A resident told to take down a political candidate sign suspects it’s due to the candidate more than the sign. Do political signs have any constitutional protection?
FORT LAUDERDALE, Fla. – Question: Our homeowners association told us we must remove the lawn sign supporting our favored politician, or we will be fined. This does not feel right to us, and we think it is due to a board member not liking our candidate. Is this even constitutional? – Katherine
Answer: I get this question every few years as the election cycle heats up, and people want to show their support. With politics being what it is, there are bound to be feelings for your choice and against the opposite candidate. People like to show their support, often wearing hats and t-shirts, putting stickers on their cars, and signs on their lawns. The First Amendment to the Constitution, and most state constitutions, protect us from the government restricting political expression.
However, although a community association can often feel governmental, it is a private organization that its members join by voluntarily buying property in the community. When someone purchases their home within a condominium or other community association, they agree to the contractual restrictions that govern the community.
This is one of the many reasons to review a prospective property’s declaration and restrictions before buying in that community.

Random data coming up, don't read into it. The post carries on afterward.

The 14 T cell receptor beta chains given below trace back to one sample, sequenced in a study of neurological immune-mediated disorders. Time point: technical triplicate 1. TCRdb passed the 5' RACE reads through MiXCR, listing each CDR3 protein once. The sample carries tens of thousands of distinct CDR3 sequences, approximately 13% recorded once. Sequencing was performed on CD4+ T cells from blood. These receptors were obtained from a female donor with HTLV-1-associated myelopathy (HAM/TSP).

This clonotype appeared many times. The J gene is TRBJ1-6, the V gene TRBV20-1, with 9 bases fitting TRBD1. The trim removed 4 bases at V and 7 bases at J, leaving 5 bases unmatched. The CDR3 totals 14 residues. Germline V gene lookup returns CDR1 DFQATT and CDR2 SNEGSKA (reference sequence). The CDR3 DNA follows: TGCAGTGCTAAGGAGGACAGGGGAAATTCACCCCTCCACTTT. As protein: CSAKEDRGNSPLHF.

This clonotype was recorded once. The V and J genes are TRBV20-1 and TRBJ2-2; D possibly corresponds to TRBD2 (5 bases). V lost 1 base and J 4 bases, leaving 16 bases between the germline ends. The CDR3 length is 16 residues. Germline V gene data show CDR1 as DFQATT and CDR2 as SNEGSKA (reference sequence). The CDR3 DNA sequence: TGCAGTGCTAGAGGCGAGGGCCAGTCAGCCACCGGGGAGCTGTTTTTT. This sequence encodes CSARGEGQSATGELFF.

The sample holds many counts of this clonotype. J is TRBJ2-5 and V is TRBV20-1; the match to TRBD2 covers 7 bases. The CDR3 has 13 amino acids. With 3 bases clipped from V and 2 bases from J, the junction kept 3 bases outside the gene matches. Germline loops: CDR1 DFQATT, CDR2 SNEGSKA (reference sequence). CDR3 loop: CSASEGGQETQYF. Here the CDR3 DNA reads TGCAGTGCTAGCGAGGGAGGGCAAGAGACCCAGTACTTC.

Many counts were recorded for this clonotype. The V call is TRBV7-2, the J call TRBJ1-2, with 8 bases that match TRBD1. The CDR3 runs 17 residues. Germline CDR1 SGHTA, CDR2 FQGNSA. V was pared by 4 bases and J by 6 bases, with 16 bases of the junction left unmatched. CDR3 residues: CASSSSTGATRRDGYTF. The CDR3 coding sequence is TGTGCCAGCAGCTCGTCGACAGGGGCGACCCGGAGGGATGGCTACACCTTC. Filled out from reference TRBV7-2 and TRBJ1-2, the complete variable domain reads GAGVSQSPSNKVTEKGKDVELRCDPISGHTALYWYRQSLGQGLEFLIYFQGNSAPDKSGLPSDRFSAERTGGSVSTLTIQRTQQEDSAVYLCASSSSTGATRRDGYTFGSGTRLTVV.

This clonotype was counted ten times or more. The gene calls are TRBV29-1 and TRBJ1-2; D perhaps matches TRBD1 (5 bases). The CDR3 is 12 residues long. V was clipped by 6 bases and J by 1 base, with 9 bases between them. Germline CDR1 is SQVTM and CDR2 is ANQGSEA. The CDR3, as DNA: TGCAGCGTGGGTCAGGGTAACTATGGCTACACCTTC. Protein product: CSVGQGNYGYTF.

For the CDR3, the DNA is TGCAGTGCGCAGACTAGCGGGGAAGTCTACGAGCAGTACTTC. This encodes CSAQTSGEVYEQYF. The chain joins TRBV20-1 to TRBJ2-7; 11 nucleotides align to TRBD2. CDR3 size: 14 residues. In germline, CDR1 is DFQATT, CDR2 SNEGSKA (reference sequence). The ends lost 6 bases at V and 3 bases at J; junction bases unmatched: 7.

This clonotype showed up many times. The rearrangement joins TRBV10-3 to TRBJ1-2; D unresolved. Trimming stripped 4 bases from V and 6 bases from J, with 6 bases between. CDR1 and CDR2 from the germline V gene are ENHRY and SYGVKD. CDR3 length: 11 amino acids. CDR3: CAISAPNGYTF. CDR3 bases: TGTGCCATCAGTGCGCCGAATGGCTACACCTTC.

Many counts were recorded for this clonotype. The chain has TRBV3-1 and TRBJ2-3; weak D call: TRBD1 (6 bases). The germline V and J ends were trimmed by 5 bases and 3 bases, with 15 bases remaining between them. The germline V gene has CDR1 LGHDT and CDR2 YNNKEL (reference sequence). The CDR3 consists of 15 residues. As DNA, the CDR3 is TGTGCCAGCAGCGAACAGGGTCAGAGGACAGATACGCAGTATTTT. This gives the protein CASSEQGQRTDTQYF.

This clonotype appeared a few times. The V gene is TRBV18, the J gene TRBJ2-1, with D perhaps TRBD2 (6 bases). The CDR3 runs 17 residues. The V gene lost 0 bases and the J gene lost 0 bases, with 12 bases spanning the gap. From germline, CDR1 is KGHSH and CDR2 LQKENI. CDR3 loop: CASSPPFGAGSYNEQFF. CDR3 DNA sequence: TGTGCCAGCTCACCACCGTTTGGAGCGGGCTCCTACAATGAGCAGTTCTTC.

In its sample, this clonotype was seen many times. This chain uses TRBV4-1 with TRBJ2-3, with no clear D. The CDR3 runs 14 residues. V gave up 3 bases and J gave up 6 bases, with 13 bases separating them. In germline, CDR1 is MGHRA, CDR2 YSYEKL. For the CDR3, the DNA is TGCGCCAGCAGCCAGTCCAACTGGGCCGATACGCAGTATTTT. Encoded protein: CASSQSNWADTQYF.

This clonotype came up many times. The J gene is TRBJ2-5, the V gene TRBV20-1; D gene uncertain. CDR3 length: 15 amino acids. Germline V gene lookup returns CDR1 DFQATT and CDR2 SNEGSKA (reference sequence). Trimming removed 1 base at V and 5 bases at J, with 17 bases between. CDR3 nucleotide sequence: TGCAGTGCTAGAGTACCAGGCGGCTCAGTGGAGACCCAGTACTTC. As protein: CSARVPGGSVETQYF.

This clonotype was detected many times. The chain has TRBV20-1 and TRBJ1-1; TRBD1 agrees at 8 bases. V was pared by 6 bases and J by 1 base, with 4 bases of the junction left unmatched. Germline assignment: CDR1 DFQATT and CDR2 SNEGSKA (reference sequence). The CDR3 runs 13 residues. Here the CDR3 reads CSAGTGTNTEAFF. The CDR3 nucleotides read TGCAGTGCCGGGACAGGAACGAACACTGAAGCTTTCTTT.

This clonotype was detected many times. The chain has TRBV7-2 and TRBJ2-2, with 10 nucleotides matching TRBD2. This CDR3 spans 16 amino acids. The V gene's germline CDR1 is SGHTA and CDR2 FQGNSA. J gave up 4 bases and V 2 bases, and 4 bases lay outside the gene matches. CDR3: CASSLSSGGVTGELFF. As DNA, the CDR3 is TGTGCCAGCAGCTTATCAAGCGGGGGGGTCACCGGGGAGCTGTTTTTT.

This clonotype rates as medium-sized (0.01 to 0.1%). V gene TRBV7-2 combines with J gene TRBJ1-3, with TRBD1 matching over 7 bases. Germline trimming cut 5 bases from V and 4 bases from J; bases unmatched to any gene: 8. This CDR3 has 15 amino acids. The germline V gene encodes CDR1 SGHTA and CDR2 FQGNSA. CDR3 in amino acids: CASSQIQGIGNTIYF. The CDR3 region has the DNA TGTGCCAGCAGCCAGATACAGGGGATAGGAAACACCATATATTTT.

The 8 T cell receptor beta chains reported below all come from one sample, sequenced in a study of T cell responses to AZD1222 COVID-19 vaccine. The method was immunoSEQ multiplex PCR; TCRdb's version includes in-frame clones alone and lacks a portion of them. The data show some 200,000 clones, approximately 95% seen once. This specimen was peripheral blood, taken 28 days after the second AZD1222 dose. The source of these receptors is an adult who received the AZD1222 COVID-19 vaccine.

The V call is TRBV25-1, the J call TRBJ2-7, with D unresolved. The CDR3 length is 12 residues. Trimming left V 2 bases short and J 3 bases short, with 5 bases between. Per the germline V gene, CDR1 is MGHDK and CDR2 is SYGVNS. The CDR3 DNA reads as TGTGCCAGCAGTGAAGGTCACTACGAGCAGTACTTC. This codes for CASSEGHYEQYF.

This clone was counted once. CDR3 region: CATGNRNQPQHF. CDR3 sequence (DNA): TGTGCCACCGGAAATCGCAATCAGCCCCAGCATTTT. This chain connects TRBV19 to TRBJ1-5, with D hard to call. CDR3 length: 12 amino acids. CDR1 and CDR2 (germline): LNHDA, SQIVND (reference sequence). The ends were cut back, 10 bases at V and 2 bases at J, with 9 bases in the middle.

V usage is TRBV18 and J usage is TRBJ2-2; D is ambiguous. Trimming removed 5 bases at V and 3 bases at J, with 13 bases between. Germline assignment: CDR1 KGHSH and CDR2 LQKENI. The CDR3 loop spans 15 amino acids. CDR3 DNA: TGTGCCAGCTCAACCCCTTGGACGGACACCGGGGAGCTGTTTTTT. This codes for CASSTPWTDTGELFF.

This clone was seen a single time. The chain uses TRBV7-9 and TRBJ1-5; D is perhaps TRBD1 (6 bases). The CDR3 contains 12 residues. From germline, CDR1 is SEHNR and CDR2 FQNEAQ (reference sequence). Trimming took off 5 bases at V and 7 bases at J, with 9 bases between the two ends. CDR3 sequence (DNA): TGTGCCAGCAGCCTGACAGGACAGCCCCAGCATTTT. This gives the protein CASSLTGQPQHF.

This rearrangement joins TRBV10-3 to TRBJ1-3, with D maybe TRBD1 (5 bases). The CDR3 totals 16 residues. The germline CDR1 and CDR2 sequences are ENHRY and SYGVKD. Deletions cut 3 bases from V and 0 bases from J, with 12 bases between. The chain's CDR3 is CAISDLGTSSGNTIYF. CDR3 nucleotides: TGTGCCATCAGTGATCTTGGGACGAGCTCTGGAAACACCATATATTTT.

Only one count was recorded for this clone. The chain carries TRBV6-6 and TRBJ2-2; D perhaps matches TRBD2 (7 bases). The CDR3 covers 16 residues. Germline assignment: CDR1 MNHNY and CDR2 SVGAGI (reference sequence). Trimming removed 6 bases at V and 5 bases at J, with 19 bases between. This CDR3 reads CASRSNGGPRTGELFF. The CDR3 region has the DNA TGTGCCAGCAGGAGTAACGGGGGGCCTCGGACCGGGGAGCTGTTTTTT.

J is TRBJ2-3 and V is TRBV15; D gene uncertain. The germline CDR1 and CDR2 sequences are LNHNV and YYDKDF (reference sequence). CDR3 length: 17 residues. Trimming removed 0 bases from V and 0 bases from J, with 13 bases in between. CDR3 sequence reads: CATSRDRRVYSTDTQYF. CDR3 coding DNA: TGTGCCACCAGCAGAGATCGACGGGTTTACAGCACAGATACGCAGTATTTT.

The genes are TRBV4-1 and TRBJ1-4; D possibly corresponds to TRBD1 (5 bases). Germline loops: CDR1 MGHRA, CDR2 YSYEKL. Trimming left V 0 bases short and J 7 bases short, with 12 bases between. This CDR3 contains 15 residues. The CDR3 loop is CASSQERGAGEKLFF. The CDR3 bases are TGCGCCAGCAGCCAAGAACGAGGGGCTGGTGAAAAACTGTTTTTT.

Your association’s leadership must also follow the rules you agreed to abide by. A board member, or even the entire board, cannot make new rules without following the correct procedures, often including a membership vote.
The letter you received is not enforceable if the rules do not ban yard signs. Community rules must be uniformly applied, and they cannot ban signs from one candidate while allowing another. This also means that all yard signs must be banned, not just political ones.
Either signs are acceptable in your community – be they for a politician, a sports team, or a garage sale – or they are not. The board may not pick and choose.
If you do not live in a community association or your association does not have these restrictions, you may place signs that follow local and state laws. A 30-foot billboard is a no-go, while a typical yard sign would be okay.
Finally, remember that no matter how much you hate the opposing candidate or sports team, taking down your neighbor’s offending sign is illegal.
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